The term “social enterprise” in the various but similar forms in which it is being used today — 2008 — refers to enterprises created specifically to help those people that traditional capitalism and for profit enterprise don’t address for the simple reason that poor or insufficiently affluent people haven’t enough money to be of concern or interest. Put another way, social enterprise aims specifically to help and assist people who fall through the cracks. Allowing that some people do not matter, as things are turning out, allows that other people do not matter and those cracks are widening to swallow up more and more people. Social enterprise is the first concerted effort in the Information Age to at least attempt to rectify that problem, if only because letting it get worse and worse threatens more and more of us. Growing numbers of people are coming to understand that “them” might equal “me.” Call it compassion, or call it enlightened and increasingly impassioned self-interest. Either way, we are all in this together, and we will each have to decide for ourselves what it means to ignore someone to death, or not”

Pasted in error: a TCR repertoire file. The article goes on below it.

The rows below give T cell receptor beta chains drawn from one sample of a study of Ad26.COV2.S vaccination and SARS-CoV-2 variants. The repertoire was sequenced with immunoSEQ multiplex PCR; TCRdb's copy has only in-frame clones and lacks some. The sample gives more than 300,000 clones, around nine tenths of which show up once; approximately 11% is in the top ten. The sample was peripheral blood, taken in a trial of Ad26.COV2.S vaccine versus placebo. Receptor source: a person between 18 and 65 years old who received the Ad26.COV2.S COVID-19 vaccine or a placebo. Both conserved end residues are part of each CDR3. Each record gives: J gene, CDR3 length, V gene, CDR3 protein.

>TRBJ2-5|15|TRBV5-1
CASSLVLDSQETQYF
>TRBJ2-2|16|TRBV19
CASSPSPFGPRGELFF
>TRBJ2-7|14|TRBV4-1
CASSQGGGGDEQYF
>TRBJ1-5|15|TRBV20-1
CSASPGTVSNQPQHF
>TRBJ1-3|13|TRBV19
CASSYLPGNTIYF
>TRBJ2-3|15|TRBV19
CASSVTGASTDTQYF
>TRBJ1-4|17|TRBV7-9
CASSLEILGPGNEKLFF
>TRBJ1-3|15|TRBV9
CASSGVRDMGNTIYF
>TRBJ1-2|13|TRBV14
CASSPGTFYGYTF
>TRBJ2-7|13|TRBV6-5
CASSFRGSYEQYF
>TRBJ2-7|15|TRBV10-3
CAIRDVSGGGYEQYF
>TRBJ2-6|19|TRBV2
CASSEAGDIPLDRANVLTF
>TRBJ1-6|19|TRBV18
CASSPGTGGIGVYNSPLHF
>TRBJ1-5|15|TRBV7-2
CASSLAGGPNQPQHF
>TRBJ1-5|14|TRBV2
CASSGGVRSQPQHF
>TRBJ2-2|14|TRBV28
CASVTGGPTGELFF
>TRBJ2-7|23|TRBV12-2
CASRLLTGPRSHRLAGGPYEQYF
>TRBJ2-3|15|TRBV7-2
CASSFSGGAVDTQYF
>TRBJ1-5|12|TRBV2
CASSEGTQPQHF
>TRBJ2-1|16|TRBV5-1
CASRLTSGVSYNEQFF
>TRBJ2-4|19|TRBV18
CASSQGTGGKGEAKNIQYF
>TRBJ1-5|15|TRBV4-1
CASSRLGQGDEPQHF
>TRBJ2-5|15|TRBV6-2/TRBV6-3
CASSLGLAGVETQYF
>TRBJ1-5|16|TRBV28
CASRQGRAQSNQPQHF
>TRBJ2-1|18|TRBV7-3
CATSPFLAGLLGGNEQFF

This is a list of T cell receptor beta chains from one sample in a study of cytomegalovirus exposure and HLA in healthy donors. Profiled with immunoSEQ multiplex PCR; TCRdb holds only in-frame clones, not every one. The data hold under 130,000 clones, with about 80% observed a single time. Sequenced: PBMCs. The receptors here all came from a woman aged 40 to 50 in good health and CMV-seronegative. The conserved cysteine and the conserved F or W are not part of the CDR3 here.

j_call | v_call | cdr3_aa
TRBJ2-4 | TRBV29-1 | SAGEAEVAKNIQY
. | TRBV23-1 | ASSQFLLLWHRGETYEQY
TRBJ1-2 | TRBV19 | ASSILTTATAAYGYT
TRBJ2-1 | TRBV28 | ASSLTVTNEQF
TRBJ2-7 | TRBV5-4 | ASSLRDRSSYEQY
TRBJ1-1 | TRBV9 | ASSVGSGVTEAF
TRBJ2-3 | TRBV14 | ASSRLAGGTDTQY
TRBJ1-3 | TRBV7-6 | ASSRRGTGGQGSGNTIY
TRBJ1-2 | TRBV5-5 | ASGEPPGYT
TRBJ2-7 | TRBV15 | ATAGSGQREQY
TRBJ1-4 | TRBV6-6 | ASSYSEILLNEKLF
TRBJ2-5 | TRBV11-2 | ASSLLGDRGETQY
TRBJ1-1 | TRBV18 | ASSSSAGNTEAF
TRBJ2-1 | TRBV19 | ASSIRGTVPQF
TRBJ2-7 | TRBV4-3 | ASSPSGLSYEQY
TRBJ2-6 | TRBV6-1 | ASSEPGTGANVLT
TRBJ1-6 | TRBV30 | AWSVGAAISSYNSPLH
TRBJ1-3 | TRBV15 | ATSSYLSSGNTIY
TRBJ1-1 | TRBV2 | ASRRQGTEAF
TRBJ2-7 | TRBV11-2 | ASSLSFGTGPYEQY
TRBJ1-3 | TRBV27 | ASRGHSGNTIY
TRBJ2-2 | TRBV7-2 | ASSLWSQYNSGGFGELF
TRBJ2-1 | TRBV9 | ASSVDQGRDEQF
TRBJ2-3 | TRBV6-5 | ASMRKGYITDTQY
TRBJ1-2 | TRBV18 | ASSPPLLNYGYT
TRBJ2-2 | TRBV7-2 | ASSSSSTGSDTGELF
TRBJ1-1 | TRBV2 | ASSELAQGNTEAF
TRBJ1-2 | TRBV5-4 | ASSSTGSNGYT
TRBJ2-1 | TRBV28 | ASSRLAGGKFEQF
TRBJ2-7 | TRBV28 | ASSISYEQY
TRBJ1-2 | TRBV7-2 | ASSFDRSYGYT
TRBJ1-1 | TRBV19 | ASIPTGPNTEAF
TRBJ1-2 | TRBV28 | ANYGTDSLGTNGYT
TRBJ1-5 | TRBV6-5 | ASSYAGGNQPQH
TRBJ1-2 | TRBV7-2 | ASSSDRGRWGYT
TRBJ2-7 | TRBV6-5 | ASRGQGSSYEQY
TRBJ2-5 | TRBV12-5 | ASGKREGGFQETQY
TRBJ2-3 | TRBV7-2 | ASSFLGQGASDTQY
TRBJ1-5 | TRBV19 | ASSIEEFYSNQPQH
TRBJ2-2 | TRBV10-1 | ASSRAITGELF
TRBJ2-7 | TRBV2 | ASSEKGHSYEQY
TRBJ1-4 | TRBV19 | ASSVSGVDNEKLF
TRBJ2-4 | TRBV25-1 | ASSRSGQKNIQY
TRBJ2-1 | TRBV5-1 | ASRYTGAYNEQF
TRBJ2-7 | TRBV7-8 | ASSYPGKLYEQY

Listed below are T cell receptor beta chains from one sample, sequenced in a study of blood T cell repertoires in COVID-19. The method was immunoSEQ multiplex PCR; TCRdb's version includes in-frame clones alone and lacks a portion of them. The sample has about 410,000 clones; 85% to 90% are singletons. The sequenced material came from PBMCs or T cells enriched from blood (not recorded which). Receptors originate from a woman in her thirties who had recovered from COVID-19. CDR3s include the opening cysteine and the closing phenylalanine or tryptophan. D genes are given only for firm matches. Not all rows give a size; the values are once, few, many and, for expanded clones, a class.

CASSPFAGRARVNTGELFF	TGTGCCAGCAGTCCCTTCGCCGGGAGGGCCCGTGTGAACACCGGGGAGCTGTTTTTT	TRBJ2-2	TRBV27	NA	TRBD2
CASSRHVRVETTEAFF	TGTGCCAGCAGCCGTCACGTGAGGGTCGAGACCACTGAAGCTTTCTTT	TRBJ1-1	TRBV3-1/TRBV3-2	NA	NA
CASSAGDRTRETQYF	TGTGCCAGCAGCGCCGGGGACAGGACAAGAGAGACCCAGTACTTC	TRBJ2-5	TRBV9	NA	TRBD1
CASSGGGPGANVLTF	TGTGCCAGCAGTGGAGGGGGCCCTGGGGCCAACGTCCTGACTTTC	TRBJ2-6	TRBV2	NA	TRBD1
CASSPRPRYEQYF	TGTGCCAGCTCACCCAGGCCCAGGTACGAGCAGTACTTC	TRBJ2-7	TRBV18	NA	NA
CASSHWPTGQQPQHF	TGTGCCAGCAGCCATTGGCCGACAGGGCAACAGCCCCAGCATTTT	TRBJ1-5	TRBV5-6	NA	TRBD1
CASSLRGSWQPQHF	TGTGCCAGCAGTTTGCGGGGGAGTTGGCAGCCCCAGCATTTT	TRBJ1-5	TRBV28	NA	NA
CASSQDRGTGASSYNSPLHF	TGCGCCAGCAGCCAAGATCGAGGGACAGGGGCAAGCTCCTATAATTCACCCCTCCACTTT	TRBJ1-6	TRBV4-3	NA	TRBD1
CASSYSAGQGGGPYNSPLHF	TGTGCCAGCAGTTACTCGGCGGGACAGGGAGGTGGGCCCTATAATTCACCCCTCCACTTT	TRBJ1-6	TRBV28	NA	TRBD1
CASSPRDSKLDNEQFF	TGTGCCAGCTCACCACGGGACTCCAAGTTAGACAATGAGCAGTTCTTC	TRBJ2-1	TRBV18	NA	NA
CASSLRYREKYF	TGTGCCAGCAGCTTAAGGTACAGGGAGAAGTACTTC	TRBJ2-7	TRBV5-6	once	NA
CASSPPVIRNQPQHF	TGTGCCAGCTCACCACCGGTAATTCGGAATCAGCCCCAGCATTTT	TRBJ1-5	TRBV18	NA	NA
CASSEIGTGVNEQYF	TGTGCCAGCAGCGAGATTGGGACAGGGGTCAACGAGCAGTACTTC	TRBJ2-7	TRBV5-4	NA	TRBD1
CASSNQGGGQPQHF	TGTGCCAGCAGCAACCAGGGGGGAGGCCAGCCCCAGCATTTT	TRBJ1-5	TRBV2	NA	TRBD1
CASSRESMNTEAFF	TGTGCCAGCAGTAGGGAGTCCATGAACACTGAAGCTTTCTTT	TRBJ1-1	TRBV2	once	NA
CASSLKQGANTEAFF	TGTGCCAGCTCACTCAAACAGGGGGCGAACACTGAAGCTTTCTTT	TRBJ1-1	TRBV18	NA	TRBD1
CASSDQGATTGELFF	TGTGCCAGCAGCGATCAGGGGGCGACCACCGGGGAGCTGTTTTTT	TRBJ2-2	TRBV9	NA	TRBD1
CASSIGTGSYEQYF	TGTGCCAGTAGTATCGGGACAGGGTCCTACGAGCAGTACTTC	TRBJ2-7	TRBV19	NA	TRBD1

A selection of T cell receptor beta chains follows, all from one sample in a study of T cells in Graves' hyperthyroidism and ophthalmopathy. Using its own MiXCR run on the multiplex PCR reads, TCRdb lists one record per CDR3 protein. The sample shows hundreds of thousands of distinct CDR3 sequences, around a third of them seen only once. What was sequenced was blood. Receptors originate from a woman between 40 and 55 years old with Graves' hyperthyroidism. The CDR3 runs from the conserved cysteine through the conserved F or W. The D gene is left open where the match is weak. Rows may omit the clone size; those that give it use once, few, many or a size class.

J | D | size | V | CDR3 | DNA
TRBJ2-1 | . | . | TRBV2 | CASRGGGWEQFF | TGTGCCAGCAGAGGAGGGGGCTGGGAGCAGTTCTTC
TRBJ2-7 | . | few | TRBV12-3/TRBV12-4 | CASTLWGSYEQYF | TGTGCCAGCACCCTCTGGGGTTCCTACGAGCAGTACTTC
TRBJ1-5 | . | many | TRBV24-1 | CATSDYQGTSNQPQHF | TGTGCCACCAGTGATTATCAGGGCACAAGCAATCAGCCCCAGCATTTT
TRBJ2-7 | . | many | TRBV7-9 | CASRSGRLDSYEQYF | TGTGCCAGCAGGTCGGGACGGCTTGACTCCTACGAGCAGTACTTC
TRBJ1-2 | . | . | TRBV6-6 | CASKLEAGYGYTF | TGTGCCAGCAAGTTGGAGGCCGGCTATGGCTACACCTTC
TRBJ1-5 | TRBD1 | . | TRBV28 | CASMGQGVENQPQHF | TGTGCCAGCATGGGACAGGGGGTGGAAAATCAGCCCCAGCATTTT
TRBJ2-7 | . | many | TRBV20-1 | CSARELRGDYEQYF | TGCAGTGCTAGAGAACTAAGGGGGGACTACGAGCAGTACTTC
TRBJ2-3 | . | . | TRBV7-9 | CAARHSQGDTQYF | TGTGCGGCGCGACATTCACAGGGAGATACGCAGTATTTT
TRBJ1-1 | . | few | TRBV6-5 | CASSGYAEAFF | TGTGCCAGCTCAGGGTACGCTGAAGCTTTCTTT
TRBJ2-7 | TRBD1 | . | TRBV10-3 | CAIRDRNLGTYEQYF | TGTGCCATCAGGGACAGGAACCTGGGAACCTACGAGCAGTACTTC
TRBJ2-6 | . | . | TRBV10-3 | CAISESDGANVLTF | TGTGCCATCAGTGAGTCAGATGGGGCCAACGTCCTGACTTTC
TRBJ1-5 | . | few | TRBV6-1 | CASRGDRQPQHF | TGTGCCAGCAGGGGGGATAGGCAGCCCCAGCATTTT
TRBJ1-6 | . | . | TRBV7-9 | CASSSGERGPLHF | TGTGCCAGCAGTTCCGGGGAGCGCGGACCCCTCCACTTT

Dying alone in a room, away from home and family members, where there is little in the way of medical assistance for an American without health insurance must have been as lonely as it gets. Yet the vision to place children in family homes was his last spoken desire.
Whatever the ethics of re-branding works of those ‘ignored to death’, it’s clear that we won’t make any progress while jounalism is about stifling the voices of those who determine to ‘be the change’ in favour of those who are ‘going to’ change the world. Typically corporate leaders who would find the real thing way out of their comfort zone.
As we can see from some of David Floyd’s recent blogs, more and more are expressing concern at the lack of progress being made by social enterprise. Building reputation at the expense of the others’ lives, is clearly not going to move us forward.